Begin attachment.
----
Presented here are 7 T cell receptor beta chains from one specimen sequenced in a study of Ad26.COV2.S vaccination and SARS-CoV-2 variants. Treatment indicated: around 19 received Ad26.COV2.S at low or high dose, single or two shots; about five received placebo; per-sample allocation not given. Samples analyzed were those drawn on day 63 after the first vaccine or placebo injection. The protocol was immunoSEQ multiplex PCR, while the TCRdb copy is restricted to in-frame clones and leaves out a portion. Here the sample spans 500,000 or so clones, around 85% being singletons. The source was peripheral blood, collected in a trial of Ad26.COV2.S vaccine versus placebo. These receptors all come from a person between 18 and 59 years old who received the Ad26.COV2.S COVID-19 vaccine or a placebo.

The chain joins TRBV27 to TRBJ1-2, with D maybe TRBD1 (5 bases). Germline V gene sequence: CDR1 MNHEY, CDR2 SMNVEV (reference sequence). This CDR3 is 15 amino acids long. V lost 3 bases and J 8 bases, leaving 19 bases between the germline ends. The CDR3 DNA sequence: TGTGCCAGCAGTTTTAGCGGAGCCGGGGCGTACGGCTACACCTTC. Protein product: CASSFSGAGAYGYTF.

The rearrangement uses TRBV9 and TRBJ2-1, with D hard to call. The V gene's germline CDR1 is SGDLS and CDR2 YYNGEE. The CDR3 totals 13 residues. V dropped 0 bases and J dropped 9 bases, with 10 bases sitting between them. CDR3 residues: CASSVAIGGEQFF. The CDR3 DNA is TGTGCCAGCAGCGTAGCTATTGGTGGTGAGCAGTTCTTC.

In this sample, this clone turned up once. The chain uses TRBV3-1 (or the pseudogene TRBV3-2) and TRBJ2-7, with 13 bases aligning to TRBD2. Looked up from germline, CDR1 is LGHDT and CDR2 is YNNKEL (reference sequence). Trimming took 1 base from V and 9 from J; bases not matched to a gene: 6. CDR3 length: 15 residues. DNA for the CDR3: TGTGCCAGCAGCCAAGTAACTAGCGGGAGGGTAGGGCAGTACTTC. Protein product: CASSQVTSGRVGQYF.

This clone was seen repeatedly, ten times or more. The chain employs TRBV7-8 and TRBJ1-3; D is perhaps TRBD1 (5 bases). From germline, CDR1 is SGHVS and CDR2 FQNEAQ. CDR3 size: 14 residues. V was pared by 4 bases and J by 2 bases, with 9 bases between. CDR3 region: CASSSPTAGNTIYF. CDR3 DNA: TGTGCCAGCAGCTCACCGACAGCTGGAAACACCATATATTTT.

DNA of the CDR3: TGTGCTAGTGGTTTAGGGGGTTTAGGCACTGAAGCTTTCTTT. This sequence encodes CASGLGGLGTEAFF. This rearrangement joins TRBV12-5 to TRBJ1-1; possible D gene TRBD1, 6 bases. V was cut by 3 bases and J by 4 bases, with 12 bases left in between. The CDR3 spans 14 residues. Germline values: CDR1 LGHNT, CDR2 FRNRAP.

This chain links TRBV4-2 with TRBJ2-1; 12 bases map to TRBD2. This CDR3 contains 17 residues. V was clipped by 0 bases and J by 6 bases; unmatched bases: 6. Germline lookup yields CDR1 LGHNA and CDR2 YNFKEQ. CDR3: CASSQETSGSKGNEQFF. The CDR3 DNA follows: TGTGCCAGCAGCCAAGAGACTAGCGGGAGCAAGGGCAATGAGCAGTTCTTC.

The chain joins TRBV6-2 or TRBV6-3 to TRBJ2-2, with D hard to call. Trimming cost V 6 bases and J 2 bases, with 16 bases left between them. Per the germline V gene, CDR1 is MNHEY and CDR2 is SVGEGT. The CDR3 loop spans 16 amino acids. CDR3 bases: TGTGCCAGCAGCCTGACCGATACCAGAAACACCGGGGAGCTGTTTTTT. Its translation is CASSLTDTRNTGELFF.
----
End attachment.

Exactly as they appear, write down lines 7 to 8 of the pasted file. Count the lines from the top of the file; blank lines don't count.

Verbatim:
This chain links TRBV4-2 with TRBJ2-1; 12 bases map to TRBD2. This CDR3 contains 17 residues. V was clipped by 0 bases and J by 6 bases; unmatched bases: 6. Germline lookup yields CDR1 LGHNA and CDR2 YNFKEQ. CDR3: CASSQETSGSKGNEQFF. The CDR3 DNA follows: TGTGCCAGCAGCCAAGAGACTAGCGGGAGCAAGGGCAATGAGCAGTTCTTC.

The chain joins TRBV6-2 or TRBV6-3 to TRBJ2-2, with D hard to call. Trimming cost V 6 bases and J 2 bases, with 16 bases left between them. Per the germline V gene, CDR1 is MNHEY and CDR2 is SVGEGT. The CDR3 loop spans 16 amino acids. CDR3 bases: TGTGCCAGCAGCCTGACCGATACCAGAAACACCGGGGAGCTGTTTTTT. Its translation is CASSLTDTRNTGELFF.